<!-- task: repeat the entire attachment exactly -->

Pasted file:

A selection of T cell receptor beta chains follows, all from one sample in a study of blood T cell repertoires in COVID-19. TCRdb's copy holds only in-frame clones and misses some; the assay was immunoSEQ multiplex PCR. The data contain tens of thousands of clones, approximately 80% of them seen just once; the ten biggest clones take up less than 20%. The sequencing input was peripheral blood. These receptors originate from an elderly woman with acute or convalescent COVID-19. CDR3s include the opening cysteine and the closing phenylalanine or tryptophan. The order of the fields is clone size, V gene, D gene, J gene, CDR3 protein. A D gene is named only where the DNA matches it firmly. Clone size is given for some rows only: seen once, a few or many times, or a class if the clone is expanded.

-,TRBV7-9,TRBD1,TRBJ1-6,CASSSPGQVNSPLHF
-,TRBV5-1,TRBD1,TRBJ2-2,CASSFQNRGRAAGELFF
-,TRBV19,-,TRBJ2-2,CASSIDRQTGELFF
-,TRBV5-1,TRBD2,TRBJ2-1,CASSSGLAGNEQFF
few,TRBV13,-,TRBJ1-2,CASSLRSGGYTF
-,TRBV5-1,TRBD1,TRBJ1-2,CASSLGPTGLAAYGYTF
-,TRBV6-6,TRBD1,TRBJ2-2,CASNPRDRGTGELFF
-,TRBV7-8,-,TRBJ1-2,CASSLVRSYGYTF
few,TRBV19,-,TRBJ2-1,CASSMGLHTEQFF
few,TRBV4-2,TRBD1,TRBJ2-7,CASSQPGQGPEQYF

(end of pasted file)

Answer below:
A selection of T cell receptor beta chains follows, all from one sample in a study of blood T cell repertoires in COVID-19. TCRdb's copy holds only in-frame clones and misses some; the assay was immunoSEQ multiplex PCR. The data contain tens of thousands of clones, approximately 80% of them seen just once; the ten biggest clones take up less than 20%. The sequencing input was peripheral blood. These receptors originate from an elderly woman with acute or convalescent COVID-19. CDR3s include the opening cysteine and the closing phenylalanine or tryptophan. The order of the fields is clone size, V gene, D gene, J gene, CDR3 protein. A D gene is named only where the DNA matches it firmly. Clone size is given for some rows only: seen once, a few or many times, or a class if the clone is expanded.

-,TRBV7-9,TRBD1,TRBJ1-6,CASSSPGQVNSPLHF
-,TRBV5-1,TRBD1,TRBJ2-2,CASSFQNRGRAAGELFF
-,TRBV19,-,TRBJ2-2,CASSIDRQTGELFF
-,TRBV5-1,TRBD2,TRBJ2-1,CASSSGLAGNEQFF
few,TRBV13,-,TRBJ1-2,CASSLRSGGYTF
-,TRBV5-1,TRBD1,TRBJ1-2,CASSLGPTGLAAYGYTF
-,TRBV6-6,TRBD1,TRBJ2-2,CASNPRDRGTGELFF
-,TRBV7-8,-,TRBJ1-2,CASSLVRSYGYTF
few,TRBV19,-,TRBJ2-1,CASSMGLHTEQFF
few,TRBV4-2,TRBD1,TRBJ2-7,CASSQPGQGPEQYF